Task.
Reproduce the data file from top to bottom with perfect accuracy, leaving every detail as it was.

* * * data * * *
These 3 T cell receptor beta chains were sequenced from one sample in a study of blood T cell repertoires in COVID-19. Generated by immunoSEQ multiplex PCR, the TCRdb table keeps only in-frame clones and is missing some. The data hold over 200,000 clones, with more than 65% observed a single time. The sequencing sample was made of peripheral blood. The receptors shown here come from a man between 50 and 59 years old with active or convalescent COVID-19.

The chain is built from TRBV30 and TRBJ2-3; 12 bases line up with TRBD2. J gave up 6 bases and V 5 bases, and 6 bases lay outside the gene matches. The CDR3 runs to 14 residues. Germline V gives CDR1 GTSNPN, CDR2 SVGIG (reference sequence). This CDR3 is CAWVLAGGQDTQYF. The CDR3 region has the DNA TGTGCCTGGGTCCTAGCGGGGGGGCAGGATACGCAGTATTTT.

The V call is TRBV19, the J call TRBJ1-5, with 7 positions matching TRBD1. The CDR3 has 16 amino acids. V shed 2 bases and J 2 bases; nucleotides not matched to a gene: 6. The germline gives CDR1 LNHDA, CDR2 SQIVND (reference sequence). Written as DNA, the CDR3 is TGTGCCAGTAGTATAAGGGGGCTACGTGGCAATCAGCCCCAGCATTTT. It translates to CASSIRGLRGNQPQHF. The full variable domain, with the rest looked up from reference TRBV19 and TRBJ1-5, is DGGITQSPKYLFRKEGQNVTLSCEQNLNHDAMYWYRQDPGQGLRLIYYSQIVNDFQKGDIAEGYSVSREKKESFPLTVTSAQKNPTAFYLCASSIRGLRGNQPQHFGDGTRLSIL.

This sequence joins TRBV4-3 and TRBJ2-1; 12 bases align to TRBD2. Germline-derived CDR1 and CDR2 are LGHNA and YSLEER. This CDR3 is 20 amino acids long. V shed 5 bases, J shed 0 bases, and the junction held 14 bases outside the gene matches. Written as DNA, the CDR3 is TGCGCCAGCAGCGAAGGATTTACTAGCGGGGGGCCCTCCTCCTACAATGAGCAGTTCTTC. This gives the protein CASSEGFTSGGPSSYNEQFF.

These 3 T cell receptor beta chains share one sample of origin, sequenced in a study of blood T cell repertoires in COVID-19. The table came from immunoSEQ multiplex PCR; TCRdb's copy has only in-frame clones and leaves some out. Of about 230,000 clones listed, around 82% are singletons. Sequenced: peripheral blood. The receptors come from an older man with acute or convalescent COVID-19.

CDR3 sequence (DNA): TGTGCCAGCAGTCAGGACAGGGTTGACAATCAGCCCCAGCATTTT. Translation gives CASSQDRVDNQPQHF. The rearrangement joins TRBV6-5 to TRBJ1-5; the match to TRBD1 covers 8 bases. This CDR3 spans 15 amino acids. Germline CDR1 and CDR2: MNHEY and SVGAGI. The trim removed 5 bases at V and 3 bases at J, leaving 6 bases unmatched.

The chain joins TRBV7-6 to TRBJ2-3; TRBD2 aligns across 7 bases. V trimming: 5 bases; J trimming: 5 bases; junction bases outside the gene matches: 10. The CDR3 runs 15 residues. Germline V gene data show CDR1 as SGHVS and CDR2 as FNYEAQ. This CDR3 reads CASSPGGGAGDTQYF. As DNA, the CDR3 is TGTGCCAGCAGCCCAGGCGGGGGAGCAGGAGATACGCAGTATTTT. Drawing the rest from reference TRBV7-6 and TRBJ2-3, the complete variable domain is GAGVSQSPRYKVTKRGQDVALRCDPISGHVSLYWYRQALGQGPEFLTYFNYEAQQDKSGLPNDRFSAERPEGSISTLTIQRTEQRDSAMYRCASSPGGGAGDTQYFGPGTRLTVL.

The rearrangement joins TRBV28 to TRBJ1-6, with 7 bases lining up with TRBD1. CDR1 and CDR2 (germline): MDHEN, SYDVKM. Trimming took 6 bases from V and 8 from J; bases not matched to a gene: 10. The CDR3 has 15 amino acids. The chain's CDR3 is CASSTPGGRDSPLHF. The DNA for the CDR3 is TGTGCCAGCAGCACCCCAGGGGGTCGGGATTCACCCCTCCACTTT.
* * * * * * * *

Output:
These 3 T cell receptor beta chains were sequenced from one sample in a study of blood T cell repertoires in COVID-19. Generated by immunoSEQ multiplex PCR, the TCRdb table keeps only in-frame clones and is missing some. The data hold over 200,000 clones, with more than 65% observed a single time. The sequencing sample was made of peripheral blood. The receptors shown here come from a man between 50 and 59 years old with active or convalescent COVID-19.

The chain is built from TRBV30 and TRBJ2-3; 12 bases line up with TRBD2. J gave up 6 bases and V 5 bases, and 6 bases lay outside the gene matches. The CDR3 runs to 14 residues. Germline V gives CDR1 GTSNPN, CDR2 SVGIG (reference sequence). This CDR3 is CAWVLAGGQDTQYF. The CDR3 region has the DNA TGTGCCTGGGTCCTAGCGGGGGGGCAGGATACGCAGTATTTT.

The V call is TRBV19, the J call TRBJ1-5, with 7 positions matching TRBD1. The CDR3 has 16 amino acids. V shed 2 bases and J 2 bases; nucleotides not matched to a gene: 6. The germline gives CDR1 LNHDA, CDR2 SQIVND (reference sequence). Written as DNA, the CDR3 is TGTGCCAGTAGTATAAGGGGGCTACGTGGCAATCAGCCCCAGCATTTT. It translates to CASSIRGLRGNQPQHF. The full variable domain, with the rest looked up from reference TRBV19 and TRBJ1-5, is DGGITQSPKYLFRKEGQNVTLSCEQNLNHDAMYWYRQDPGQGLRLIYYSQIVNDFQKGDIAEGYSVSREKKESFPLTVTSAQKNPTAFYLCASSIRGLRGNQPQHFGDGTRLSIL.

This sequence joins TRBV4-3 and TRBJ2-1; 12 bases align to TRBD2. Germline-derived CDR1 and CDR2 are LGHNA and YSLEER. This CDR3 is 20 amino acids long. V shed 5 bases, J shed 0 bases, and the junction held 14 bases outside the gene matches. Written as DNA, the CDR3 is TGCGCCAGCAGCGAAGGATTTACTAGCGGGGGGCCCTCCTCCTACAATGAGCAGTTCTTC. This gives the protein CASSEGFTSGGPSSYNEQFF.

These 3 T cell receptor beta chains share one sample of origin, sequenced in a study of blood T cell repertoires in COVID-19. The table came from immunoSEQ multiplex PCR; TCRdb's copy has only in-frame clones and leaves some out. Of about 230,000 clones listed, around 82% are singletons. Sequenced: peripheral blood. The receptors come from an older man with acute or convalescent COVID-19.

CDR3 sequence (DNA): TGTGCCAGCAGTCAGGACAGGGTTGACAATCAGCCCCAGCATTTT. Translation gives CASSQDRVDNQPQHF. The rearrangement joins TRBV6-5 to TRBJ1-5; the match to TRBD1 covers 8 bases. This CDR3 spans 15 amino acids. Germline CDR1 and CDR2: MNHEY and SVGAGI. The trim removed 5 bases at V and 3 bases at J, leaving 6 bases unmatched.

The chain joins TRBV7-6 to TRBJ2-3; TRBD2 aligns across 7 bases. V trimming: 5 bases; J trimming: 5 bases; junction bases outside the gene matches: 10. The CDR3 runs 15 residues. Germline V gene data show CDR1 as SGHVS and CDR2 as FNYEAQ. This CDR3 reads CASSPGGGAGDTQYF. As DNA, the CDR3 is TGTGCCAGCAGCCCAGGCGGGGGAGCAGGAGATACGCAGTATTTT. Drawing the rest from reference TRBV7-6 and TRBJ2-3, the complete variable domain is GAGVSQSPRYKVTKRGQDVALRCDPISGHVSLYWYRQALGQGPEFLTYFNYEAQQDKSGLPNDRFSAERPEGSISTLTIQRTEQRDSAMYRCASSPGGGAGDTQYFGPGTRLTVL.

The rearrangement joins TRBV28 to TRBJ1-6, with 7 bases lining up with TRBD1. CDR1 and CDR2 (germline): MDHEN, SYDVKM. Trimming took 6 bases from V and 8 from J; bases not matched to a gene: 10. The CDR3 has 15 amino acids. The chain's CDR3 is CASSTPGGRDSPLHF. The DNA for the CDR3 is TGTGCCAGCAGCACCCCAGGGGGTCGGGATTCACCCCTCCACTTT.